Minutes later, we were standing in the family room at my home. Suddenly, the whole atmosphere changed. A huge wind came up out of nowhere, trees were being tossed every which way as the wind howled crazily down the hillside, blowing in a sudden rage around the houses. Leaves rose furiously high into the air, in every mixed up direction. I’d never seen anything like. An old tree in downtown Kelowna was uprooted and blown over.
In ten minutes it was over. As suddenly as it started, the trees stopped moving, the leaves fell to the earth, everything became quiet – and that beautiful, Okanagan summer resumed as if nothing had happened.
This is breast cancer, I thought. This is exactly what it is like.
A whirlwind that comes out of nowhere, that comes quickly, out of the blue and completely changes everything. You’re left gasping for breath, if you can breathe at all.
Breast cancer creates and leaves its own form of destruction behind.
Breast cancer may feel as if a giant hand has reached into your life, picked everything up and tossed it all into the air. Now, you get to see where it all lands and what your life will look like.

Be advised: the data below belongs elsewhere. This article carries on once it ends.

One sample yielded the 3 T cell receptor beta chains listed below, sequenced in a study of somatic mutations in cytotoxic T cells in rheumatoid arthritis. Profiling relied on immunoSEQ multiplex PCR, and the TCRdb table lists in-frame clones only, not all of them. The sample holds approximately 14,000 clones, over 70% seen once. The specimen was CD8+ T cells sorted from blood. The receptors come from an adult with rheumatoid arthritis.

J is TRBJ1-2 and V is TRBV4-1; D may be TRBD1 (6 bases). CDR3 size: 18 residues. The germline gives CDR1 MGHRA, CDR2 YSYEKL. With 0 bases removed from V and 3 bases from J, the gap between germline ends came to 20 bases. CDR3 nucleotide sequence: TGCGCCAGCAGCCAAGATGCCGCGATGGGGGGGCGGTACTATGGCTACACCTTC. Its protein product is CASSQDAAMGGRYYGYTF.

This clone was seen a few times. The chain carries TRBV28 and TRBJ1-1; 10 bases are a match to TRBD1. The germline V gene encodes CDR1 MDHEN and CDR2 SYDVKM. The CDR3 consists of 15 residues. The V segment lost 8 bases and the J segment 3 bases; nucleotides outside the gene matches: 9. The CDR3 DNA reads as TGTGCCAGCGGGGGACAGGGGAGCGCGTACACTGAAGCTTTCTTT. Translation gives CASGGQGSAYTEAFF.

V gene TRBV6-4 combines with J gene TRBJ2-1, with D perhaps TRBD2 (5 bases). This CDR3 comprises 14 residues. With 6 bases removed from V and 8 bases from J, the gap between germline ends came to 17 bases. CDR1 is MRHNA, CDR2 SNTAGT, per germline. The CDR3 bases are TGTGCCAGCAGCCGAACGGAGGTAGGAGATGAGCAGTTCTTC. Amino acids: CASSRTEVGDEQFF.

Some things are more challenging, some things may become better.
You meet some wonderful helping people. People who have been diagnosed with breast cancer; people who are highly trained in the breast cancer field; volunteers who give of their time to make life a little easier for you. These are people who know breast cancer.
You will be overwhelmed at times.
You cannot do this breast cancer journey alone. You will need a buddy to go to appointments. A close or a new relationship may become even closer.
Some people will be kind; you will be amazed at such generosity of time and spirit.
Some people will be cruel. One woman said to me, “Your friends will desert you.” Breast cancer patients often talk about the look they see on the faces of people when they learn they have cancer. They feel hurt and isolated when they sense a withdrawing. Many friends and even loved ones disappear.
It will impact on your relationships. One woman said, “My husband has not hugged me since I was diagnosed 4 years ago.” Marriages have failed. (Others have thrived.)